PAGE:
5.2.3 Public SeminarsThe second level of interaction was through a series of seven public seminars organized in the major communities within the region. While these were open to the general public, invitations were issued to community leaders and representatives of special interest groups. For each community these included: the members of Parliament, deputy commissioners, officials from the various government and semi-government agencies with offices in the community, thana nirbahi officers, chairmen of farmer cooperatives, union parishad chairmen, the press, teachers, and NGO representatives. On average, about 150 persons were invited to each of the public seminars; actual attendance ranged from 200 to 300 persons at each.
In preparation for each meeting, a technical brief was prepared and circulated in both English and Bangla, along with formal letters of invitation. Each meeting had a duration of one day (about seven hours). Following a short inaugural session, the study team would present, based on the technical analysis, what they considered priority intervention points in local surface water systems. Each of the members of Parliament then formally responded to these suggestions and in many cases countered with other suggestions. This was followed by an open discussion session. Following a break for lunch, the plenary would be divided into four or five small groups and these smaller groups would undertake a more detailed discussion on various aspects of the problems and solutions which had been defined in the earlier sessions. This was followed by a session in which the representatives of the small groups reported back to the plenary.
The sessions were mainly conducted in Bangla. In all cases, the sessions were audio-taped (in some cases they were also videotaped) and the audiotapes were transcribed and published in a series of proceedings. Prior to finalizing the proceedings, drafts were circulated back to the key speakers to ensure that the proceedings accurately reflected the discussions. Copies of the proceedings were then made available to participants.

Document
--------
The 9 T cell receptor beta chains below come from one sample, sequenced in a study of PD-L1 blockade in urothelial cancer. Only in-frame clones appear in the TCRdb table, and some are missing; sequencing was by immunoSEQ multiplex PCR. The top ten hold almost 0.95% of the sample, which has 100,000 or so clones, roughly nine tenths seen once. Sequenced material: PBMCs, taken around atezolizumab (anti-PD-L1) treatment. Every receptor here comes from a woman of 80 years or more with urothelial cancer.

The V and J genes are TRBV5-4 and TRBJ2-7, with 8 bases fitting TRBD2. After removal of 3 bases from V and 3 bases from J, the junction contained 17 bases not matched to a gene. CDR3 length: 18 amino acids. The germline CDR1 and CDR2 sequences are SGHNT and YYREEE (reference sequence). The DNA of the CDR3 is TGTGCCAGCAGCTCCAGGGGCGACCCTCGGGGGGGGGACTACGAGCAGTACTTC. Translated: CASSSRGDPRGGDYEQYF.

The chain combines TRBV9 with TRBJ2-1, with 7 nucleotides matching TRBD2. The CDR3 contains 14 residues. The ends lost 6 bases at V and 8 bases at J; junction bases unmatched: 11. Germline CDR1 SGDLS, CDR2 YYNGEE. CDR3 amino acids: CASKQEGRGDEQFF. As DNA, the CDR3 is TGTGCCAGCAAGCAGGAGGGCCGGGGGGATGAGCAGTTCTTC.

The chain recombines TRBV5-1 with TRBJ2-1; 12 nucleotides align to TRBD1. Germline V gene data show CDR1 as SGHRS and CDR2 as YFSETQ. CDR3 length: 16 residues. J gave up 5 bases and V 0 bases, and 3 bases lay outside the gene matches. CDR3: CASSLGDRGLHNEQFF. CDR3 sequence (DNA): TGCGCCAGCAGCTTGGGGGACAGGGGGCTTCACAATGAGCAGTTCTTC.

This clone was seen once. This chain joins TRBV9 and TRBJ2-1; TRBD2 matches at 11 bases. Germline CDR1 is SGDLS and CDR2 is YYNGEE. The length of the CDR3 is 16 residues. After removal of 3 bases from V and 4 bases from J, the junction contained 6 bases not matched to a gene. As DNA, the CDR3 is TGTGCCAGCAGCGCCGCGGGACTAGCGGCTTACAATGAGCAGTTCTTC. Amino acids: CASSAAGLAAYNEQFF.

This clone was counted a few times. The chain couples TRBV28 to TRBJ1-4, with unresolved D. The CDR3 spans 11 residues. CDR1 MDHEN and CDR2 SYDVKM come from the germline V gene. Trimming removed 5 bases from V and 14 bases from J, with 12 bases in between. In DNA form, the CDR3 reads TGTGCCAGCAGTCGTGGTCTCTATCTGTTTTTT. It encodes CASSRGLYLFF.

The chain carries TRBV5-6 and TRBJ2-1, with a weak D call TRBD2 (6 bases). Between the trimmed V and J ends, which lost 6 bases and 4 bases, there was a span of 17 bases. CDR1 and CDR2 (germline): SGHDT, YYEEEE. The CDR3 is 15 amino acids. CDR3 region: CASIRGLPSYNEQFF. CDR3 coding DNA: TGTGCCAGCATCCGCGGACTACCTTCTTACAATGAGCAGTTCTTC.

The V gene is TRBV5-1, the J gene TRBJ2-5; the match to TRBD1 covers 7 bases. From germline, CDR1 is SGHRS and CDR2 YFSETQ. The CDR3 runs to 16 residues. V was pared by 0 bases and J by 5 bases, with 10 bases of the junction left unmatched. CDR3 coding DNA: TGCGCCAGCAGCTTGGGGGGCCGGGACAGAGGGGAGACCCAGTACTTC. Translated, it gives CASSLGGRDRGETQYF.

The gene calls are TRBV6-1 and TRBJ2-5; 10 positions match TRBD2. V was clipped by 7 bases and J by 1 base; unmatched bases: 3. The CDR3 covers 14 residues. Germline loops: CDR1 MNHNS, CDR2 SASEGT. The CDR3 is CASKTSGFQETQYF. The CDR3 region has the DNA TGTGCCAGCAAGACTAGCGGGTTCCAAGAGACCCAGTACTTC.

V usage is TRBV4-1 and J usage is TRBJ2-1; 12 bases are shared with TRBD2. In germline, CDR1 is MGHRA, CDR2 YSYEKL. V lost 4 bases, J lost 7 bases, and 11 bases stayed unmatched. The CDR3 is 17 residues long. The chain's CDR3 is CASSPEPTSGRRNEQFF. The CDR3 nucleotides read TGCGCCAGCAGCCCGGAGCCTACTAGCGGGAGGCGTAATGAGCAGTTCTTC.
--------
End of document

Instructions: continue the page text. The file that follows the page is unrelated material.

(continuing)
5.2.4 FAP Interim ConferencesThe third level of public consultation occurred in the context of two interim conferences which were organized by the Flood Plan Coordination Organization and held in Dhaka. Each had a duration of about five days and were conducted to allow interaction among interested members of the national and international community with an interest in the issues surrounding the Flood Action Plan. Conference participants included the prime minister, ministers, members of Parliament, senior representatives from the various governments and funding agencies actively involved in the Flood Action Plan, representatives from the international and national NGO community, representatives from various government agencies directly and indirectly associated with the Flood Action Plan, the press, and independent scholars and professionals.
Each forum consisted of presentations followed by a question period; different topics were covered each year. The proceedings of these conferences were audio-taped, transcribed, and copies made available to conference participants.
5.2.5 Informal MeetingsThe concerns identified in the more formal consultations described above (and in other ways) were followed up at the pre-feasibility study stage through informal personal interviews, group discussions and meetings with various cross sections of people. These discussions were undertaken by the pre-feasibility study multi-disciplinary teams, which were composed of a mix of water resource planners, sociologists, fisheries specialists, river engineers, agriculturalists, and environmental scientists. A significant amount of their time in the field was spent in dialogue with local residents. These discussions formed the basis for the intervention concepts for each of the initiatives. The meetings took place in villages, farmers fields, fishermen communities throughout the impacted area. A decided advantage of this approach was that immediate physical verification of information was often possible.
Some of the specialist study field investigations, in particular the fisheries, wetland resources, and existing water resources development studies, also made significant use of informal meetings, in the field with local residents and with other interested parties, to gather information and identify issues.
5.2.6 Specialist Seminars
Fisheries SeminarA seminar was organized with an explicit focus on (and participation by representatives of) the community who either earn their livelihood directly or indirectly from open water capture fisheries or who had a strong and vested interest in the sector. The general format of this meeting was similar to that of the public hearings. As with the public hearings, discussions were documented, proceedings were published and made available to interested persons or groups. An estimated 200 people attended this seminar which was held in Sylhet.